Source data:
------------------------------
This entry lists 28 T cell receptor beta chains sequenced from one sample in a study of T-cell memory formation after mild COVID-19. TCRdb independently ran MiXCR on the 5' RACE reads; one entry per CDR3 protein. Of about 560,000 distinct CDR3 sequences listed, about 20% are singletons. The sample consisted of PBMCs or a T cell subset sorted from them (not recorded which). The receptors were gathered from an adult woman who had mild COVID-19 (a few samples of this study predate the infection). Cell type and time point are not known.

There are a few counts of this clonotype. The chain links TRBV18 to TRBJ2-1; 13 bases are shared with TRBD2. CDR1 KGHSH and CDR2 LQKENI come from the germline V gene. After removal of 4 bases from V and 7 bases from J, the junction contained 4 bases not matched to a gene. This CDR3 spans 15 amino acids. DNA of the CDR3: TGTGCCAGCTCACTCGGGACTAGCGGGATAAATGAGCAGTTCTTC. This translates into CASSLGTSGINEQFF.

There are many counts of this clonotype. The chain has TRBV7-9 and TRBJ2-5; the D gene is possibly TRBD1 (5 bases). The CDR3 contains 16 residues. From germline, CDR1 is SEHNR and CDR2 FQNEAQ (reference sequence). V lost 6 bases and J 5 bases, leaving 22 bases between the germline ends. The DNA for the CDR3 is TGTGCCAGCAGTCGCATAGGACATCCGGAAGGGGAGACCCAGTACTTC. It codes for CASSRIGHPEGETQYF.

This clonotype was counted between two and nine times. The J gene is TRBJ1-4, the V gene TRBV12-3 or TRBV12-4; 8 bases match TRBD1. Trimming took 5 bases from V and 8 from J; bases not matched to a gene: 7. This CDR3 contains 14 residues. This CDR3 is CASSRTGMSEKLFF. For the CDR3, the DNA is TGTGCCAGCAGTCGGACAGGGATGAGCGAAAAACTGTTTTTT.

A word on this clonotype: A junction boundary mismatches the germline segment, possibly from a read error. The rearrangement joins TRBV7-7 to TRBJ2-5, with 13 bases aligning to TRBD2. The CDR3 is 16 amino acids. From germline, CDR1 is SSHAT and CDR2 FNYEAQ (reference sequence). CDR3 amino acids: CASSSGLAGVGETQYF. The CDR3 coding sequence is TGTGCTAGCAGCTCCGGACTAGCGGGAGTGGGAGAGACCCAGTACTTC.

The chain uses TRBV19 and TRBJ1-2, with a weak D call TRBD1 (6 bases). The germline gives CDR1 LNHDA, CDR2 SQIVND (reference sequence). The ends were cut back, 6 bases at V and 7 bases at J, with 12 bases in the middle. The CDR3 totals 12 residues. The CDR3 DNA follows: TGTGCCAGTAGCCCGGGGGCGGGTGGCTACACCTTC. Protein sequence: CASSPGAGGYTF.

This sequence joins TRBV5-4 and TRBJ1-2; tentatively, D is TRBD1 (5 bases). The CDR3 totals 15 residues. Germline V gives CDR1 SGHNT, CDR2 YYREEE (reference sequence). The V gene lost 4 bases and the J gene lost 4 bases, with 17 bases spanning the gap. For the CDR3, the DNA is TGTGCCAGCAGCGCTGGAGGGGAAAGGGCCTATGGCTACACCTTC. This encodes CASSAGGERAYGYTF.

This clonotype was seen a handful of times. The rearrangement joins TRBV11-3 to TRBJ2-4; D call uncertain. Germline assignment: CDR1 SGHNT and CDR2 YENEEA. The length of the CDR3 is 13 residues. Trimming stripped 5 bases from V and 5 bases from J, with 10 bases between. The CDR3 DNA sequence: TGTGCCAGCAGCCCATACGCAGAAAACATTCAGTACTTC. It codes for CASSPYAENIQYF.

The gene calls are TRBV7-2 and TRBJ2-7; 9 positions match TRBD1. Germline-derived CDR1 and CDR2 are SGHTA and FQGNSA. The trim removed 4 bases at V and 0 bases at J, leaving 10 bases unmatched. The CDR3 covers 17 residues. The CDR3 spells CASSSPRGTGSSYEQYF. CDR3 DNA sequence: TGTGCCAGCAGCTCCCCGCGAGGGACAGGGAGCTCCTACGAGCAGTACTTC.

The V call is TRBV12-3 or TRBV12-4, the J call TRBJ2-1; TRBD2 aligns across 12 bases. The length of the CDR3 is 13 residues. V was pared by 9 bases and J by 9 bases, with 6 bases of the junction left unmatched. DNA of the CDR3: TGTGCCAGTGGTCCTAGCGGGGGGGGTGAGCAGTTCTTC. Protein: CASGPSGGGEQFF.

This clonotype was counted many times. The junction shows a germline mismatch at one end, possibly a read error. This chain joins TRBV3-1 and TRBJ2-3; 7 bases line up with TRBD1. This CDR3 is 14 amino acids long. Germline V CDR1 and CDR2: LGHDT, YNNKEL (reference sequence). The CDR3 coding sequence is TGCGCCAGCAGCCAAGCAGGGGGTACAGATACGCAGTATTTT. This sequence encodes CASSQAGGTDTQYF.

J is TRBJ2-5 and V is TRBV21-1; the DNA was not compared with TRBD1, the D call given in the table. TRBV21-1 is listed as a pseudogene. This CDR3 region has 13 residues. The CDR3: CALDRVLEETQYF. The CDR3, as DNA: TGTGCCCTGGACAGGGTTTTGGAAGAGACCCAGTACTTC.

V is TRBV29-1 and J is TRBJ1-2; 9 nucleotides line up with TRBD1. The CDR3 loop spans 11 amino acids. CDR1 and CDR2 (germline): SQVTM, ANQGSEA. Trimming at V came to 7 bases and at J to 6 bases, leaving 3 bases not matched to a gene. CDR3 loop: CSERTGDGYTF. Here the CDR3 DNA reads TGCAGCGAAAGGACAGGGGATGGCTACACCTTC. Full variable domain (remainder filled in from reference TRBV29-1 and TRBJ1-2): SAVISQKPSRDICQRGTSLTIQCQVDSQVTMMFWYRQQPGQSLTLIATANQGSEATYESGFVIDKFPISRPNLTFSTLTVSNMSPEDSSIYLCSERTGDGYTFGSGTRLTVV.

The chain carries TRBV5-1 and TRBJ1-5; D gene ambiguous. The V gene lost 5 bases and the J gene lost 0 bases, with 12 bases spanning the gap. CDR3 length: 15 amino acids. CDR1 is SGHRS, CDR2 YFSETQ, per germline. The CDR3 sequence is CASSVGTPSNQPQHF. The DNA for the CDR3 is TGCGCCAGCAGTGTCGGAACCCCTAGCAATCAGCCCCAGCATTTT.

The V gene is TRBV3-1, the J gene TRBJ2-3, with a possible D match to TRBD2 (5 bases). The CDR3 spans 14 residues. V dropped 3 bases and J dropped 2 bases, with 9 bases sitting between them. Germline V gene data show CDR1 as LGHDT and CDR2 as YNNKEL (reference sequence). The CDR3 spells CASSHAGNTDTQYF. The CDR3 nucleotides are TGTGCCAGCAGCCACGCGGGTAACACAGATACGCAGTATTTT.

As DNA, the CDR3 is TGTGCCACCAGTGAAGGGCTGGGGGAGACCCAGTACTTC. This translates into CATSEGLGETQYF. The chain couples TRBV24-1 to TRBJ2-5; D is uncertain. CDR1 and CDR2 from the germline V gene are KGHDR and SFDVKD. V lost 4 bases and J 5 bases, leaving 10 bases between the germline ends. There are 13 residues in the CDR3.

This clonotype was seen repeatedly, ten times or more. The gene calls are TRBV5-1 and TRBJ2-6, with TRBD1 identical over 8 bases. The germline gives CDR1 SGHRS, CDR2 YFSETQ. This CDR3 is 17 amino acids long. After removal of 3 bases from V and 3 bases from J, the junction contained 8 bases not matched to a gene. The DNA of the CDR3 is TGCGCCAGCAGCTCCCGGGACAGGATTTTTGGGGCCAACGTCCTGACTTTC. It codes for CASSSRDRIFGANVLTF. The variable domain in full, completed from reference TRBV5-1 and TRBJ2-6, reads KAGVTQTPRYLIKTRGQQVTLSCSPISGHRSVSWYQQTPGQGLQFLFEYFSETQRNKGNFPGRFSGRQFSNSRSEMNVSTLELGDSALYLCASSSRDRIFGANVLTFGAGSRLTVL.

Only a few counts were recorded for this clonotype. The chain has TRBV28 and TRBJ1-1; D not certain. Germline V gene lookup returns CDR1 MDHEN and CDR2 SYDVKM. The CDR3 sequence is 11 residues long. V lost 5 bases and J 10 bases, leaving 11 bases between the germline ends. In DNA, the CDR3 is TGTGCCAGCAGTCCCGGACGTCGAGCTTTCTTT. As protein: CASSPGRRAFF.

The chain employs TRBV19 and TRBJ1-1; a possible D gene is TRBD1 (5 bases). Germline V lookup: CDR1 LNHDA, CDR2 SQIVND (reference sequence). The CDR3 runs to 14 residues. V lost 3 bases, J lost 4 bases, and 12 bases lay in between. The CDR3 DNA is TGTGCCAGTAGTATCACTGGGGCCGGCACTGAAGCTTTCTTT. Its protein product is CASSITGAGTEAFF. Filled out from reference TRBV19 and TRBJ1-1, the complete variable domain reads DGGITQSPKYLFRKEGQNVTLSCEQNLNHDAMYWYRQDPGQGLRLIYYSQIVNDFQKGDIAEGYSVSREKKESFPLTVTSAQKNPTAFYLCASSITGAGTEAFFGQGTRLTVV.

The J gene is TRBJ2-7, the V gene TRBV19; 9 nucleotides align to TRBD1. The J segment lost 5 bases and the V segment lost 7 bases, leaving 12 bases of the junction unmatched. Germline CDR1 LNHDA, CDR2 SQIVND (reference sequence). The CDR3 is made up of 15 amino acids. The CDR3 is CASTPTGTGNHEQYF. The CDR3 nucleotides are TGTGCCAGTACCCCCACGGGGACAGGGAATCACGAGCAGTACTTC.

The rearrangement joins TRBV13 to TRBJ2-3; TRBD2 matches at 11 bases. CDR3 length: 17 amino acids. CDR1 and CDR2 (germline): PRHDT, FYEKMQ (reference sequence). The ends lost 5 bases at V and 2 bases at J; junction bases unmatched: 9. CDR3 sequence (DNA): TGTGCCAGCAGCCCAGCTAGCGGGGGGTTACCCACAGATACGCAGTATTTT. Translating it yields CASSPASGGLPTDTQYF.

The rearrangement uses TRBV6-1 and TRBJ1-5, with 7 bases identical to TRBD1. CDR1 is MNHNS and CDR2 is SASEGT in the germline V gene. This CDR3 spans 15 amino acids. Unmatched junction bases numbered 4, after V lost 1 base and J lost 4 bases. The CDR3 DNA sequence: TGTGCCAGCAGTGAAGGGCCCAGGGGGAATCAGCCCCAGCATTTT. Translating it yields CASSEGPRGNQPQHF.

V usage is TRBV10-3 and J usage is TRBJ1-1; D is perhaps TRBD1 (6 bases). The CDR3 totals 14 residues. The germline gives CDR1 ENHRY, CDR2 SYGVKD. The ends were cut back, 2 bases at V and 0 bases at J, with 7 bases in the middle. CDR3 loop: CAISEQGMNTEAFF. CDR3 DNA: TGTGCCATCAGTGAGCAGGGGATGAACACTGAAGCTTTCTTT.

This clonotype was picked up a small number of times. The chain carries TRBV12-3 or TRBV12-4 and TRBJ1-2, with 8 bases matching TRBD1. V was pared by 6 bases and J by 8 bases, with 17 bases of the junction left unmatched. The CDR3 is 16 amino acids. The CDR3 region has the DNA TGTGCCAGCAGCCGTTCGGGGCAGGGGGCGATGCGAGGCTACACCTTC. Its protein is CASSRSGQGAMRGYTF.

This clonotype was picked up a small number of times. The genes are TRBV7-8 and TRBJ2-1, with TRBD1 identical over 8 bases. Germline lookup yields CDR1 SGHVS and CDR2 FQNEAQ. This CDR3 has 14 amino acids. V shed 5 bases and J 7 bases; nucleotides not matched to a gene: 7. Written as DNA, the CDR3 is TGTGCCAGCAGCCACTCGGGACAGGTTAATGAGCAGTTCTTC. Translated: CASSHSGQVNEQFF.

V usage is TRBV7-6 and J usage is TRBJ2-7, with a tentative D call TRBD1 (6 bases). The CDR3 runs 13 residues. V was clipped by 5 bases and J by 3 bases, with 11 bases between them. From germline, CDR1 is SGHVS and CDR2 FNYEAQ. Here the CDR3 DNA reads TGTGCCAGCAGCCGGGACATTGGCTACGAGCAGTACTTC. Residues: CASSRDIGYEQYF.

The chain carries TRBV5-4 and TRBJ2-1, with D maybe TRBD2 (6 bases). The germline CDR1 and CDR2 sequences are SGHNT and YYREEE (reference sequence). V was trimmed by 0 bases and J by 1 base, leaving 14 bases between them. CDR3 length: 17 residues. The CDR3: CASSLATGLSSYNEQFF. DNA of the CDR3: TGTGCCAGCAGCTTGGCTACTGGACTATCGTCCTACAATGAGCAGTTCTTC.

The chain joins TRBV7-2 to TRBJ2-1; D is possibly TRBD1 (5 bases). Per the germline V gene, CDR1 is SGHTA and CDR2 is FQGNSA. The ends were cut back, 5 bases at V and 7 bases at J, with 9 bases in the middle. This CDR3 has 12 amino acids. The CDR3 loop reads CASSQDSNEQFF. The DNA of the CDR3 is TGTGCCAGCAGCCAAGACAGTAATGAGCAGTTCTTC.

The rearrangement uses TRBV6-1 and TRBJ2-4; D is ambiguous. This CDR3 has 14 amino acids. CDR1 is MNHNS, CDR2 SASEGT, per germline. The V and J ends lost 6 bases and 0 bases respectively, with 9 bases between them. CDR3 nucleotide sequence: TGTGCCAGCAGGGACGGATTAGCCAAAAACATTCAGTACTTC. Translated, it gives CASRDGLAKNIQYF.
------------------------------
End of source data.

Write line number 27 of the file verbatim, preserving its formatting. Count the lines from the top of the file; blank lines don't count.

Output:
The chain carries TRBV5-4 and TRBJ2-1, with D maybe TRBD2 (6 bases). The germline CDR1 and CDR2 sequences are SGHNT and YYREEE (reference sequence). V was trimmed by 0 bases and J by 1 base, leaving 14 bases between them. CDR3 length: 17 residues. The CDR3: CASSLATGLSSYNEQFF. DNA of the CDR3: TGTGCCAGCAGCTTGGCTACTGGACTATCGTCCTACAATGAGCAGTTCTTC.